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Delta ticket: accept eCredit voucher or go for cash refund for non-refundable ticket?

I would appreciate your thoughts on how to deal with Delta Airlines regarding a ticket that will not be used on the scheduled flight date. Back in December 2018 I purchased a round trip ticket to Tokyo for July – August 2020 to attend the Olympic Games. This is a “non-refundable” ticket; it is not the super cheap express ticket. Because of the novel corona pandemic this ticket has no immediate value to me since the Games have been postponed until 2021 or 2022.

When I contacted Delta they said I could rebook on a future flight or I could receive an eCredit voucher for the amount of what I paid and which could be redeemed any time before Sept 2022. No ticket change fee would be charged. This offer is acceptable except that maybe Delta could declare bankruptcy before I could use the voucher. My first question is: what is the likelihood that Delta will declare bankruptcy (the Wall Street Journal says that this airline is one of the hardest hit in today’s economy), and if so would it void all eCredits?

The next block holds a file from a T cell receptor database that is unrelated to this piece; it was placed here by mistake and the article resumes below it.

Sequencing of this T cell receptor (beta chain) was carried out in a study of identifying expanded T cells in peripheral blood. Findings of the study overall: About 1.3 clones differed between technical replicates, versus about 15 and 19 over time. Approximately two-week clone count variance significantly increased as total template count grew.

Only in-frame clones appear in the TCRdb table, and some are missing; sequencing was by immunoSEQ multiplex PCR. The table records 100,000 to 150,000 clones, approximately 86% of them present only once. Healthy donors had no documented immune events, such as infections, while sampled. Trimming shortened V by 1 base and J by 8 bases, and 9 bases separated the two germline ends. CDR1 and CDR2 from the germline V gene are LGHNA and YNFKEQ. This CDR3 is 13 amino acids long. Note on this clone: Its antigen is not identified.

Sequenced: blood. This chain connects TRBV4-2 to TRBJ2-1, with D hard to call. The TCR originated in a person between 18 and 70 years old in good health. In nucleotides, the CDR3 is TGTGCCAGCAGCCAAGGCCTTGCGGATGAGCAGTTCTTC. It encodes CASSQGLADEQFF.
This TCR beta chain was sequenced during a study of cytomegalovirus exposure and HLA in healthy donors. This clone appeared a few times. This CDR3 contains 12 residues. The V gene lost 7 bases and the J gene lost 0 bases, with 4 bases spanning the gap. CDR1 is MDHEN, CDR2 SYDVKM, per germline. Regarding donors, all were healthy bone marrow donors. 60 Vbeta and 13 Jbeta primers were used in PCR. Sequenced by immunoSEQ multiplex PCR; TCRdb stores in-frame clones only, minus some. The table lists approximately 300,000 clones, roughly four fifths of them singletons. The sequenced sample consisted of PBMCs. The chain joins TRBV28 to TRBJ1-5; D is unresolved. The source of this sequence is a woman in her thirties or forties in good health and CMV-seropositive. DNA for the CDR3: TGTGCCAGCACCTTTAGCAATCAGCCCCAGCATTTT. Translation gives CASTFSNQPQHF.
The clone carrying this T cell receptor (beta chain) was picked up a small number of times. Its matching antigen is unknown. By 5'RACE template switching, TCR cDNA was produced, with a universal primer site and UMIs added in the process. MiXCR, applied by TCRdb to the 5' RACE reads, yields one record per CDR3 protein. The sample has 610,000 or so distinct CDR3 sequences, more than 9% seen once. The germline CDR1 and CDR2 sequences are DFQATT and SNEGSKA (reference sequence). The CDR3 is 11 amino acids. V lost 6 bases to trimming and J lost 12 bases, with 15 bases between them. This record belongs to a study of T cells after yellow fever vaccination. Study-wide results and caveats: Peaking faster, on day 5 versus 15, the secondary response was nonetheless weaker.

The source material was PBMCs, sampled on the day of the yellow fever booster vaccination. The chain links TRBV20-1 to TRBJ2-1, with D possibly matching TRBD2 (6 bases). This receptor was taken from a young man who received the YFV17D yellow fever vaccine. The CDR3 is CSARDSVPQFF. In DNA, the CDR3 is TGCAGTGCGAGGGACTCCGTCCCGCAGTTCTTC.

Several sources say that it might be possible to receive a refund if the airline cancels the flight or makes a significant change to the scheduled arrival time. The travel writer for the LA Times suggests making no changes to the reservation until the “last minute” to see if the flight is cancelled. My second question is: how close to the scheduled departure date can I get and still cancel the reservation and get an eCredit voucher? Or would the airline give you ample advance notice that the flight was cancelled. delta is still accepting reservations for the flight on which i am booked.

Thanks for your help.

Posted by
1542 posts

I think that if Delta does declare bankruptcy they will still honor of these tickets etc. So I wouldn’t really worry too much about that.

But yes if your flight is canceled or significantly changed you can get a refund. So I have waited to the last minute to cancel one recently and did get a refund as Delta canceled the flight I was originally on and move me to one several hours later

Posted by
2354 posts

I think that if Delta does declare bankruptcy they will still honor of these tickets etc. So I wouldn’t really worry too much about that.

I’m not an attorney nor an expert in bankruptcy. But I think vouchers would be a liability and it would not be up to Delta whether or not to honor them, it would be the bankruptcy court. I would wait until 48-72 hours before departure and contact them then. If they cancel your flight or reschedule in a way that is substantially different from your original booking you should be able to get a refund. And, did you buy travel insurance and will they cover your loss?

Posted by
200 posts

Simple:
You cancel, evoucher and you are lucky to get that with a non-refundable ticket.